As a developer of the Wicket project, I am/was in the proud posession of an open source license for IntelliJ IDEA.
This license is about to expire and I must say I haven't used it as
much as I would like to. This is an account of the (limited) time I
have used IDEA.

(Not) using IDEA

The main reason for not using it is unfamiliarity with the product. I am an astute Eclipse
user (but not a zealot). I have become accustomed to some of the things
Eclipse does remarkably well. IDEA does those thing also, and probably
just as good or even better. The biggest hurdle is to find those
options and capabilities. That makes transition to a new IDE hard,
tough. Furthermore, when you aren't allowed to use the IDE for
commercial purposes (the open source license only grants Wicket related
development), it is not possible to use the IDE in your daytime job. So
I will be switching between the Eclipse world and the IDEA world.

One could say that I'm being anal about the licensing, but I have
another, more pressing reason to keep working with Eclipse in my
daytime job: the team. I'm part of a development team, and I have to
work with them and deliver code under considerable time pressure.
Learning the ropes of a new IDE is not a productivity booster. We are
mainly building web applications and Eclipse works pretty well,
especially with Wicket. When I were to use IDEA I'd be sacrificing some
productivity (for a couple of days), but more importantly, updated
dependencies in our project won't be available in my project files, as
everyone else is working with Eclipse.

Now that I got that of my chest, I must say that the limited work I have done with IDEA does make it feel like a very good IDE.

What do I like about IDEA?

The formatting, the controls, the whole look'n'feel on Mac OSX. It just
feels much better than Eclipse on OS X. It may not be native looking,
but it does get the job done. It doesn't feel as sluggish as Eclipse
(3.1.2, dual power G5, 2Gb ram).
I like the default font/coloring of the editors. I really
like the fact that you have a decent XML/HTML editor integrated into
the workbench. I also like the bundling of resouce bundles into one
folder, which take less space this way.

The debugger is pretty decent, though I haven't done serious enough
development to see it in full action. The same goes for the refactoring
support: still haven't used it enough to judge it on merit or compare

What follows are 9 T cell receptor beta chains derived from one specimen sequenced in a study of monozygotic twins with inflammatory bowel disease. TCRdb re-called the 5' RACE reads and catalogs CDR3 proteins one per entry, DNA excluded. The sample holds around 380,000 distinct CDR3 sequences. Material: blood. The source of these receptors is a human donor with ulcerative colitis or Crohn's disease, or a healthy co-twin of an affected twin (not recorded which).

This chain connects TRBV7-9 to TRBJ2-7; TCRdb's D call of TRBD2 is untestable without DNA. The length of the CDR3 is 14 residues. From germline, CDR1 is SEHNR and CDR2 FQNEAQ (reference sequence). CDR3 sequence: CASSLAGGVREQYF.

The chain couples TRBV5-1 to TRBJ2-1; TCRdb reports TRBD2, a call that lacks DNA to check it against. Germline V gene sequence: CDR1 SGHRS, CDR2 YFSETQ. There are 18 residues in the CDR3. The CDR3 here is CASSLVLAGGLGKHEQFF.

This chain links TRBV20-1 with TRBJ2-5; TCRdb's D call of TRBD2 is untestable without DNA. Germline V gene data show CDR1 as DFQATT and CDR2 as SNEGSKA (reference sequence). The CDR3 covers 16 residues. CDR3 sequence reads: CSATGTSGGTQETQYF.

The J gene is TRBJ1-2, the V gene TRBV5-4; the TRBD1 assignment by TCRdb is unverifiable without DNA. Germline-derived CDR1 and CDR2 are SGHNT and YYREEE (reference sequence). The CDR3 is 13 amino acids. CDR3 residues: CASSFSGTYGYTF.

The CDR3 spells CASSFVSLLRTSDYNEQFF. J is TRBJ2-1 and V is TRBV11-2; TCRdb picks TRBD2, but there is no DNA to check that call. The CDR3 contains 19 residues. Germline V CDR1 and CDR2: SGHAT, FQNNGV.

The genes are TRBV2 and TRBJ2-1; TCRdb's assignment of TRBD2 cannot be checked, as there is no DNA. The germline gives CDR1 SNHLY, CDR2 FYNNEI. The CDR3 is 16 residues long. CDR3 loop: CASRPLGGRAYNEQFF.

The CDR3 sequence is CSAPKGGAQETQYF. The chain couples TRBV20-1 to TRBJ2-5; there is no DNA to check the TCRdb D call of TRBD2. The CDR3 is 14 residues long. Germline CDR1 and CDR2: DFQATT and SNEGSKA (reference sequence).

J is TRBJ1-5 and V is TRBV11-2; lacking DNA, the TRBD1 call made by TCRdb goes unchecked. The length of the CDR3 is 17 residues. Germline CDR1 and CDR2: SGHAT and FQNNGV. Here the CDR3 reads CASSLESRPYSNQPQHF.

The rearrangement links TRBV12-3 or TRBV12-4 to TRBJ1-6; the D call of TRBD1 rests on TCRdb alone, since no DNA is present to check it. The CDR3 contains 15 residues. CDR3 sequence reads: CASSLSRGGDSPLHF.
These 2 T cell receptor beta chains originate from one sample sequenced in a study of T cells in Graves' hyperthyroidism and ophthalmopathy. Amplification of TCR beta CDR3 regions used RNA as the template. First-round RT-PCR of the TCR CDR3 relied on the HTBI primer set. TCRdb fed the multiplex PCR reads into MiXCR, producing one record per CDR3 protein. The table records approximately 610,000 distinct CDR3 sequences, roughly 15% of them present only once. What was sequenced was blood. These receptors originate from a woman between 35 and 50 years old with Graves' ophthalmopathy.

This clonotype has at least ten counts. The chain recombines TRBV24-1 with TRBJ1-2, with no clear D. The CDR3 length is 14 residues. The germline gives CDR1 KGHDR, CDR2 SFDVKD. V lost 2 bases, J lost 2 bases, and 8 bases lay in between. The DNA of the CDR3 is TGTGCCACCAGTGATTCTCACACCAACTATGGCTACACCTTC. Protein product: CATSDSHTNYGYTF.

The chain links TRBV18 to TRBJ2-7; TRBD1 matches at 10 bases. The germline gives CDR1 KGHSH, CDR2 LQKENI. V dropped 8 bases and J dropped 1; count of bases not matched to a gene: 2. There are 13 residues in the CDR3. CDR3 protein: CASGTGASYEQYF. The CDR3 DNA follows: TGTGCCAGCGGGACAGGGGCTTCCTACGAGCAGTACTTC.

it to the functionality provided by Eclipse.

What I don't like about IDEA

I have done some basic development in IDEA, and some things don't come
naturally. For instance I'm used to pressing CTRL-SPACE to do all sorts
of things: importing classes, overriding methods, implementing methods,
code completion, template selection and more. Take for instance the
following code snippet

public class Index extends WebPage {
public Index() {
add(new Label

When I press CTRL-space in Eclipse, I get a list of classes that can be imported: java.awt.Label, wicket.markup.html.basic.Label.
In IDEA I get nothing when I press CTRL-space. In IDEA I either get the
message to press alt-enter, or I have to use smart completion:
CTRL-SHIFT-space. Granted, IDEA is somewhat smarter in presenting the
choices (it prefers the Wicket label class over the AWT one), but I
have 3 keys that do the same. And why don't I want to have 'smart'
completion as the default?

Depending on which short cut I choose, I get different code: smart complete puts parentheses behind the label's constructor and puts the cursor behind it. The other way (alt-enter) puts no parentheses but just completes the class name. My
constructor takes at least 1 parameter, so I have to move the caret
back. And again you have a different key combo to see which parameters
are available with the method: command-p (OS-X binding). In eclipse you
typically just press CTRL-space.

In summary, IDEA has moved some intelligence to the user of their IDE:
you have to provide the context to IDEA on what you want to do: need
parameter completion: press the special parameter completion magic
keys. Need class name completion, use the intentions menu
(command-enter), or use the smart completion (CTRL-SHIFT-space). In
Eclipse this is automatically derived from the context: if you are
inside a parameter construction, and press CTRL space, Eclipse deducts
that you want to see the parameters.

Another thing I don't like is the fact you have to 'rebuild' when you
change your classes or resources. Eclipse does this 'on-the-fly', which
makes development very fast. This comes mostly into play when you are doing Wicket development, and you change a markup file. IDEA only copies the changes when requested to do so. Eclipse automatically copies the changes where they can be picked up by Wicket.


Although I haven't used IntelliJ IDEA nearly to its full potential,
I feel it is a decent IDE and I can imagine that many benefit from
using it. The markup editor is pretty awesome, and I like the way IDEA
works on OS X (it just works, no problems, contrary to SWT/Eclipse). I
don't like the numerous keybindings that could easily be bound to one
key if the IDE would use the context a little more, and I really miss
the save and continue approach used by Eclipse.

To bad our Open Source license will expire in a couple of days (I
guess 2), as I would like to get acquinted a little better, to see if
there is an idea to the different key combinations (no pun intended).

I encourage anyone to try out IDEA as it is a very good IDE. Especially when you are working on OS X, IDEA might be your cup of tea: the Swing UI feels much better than the SWT UI used by Eclipse (3.1.2).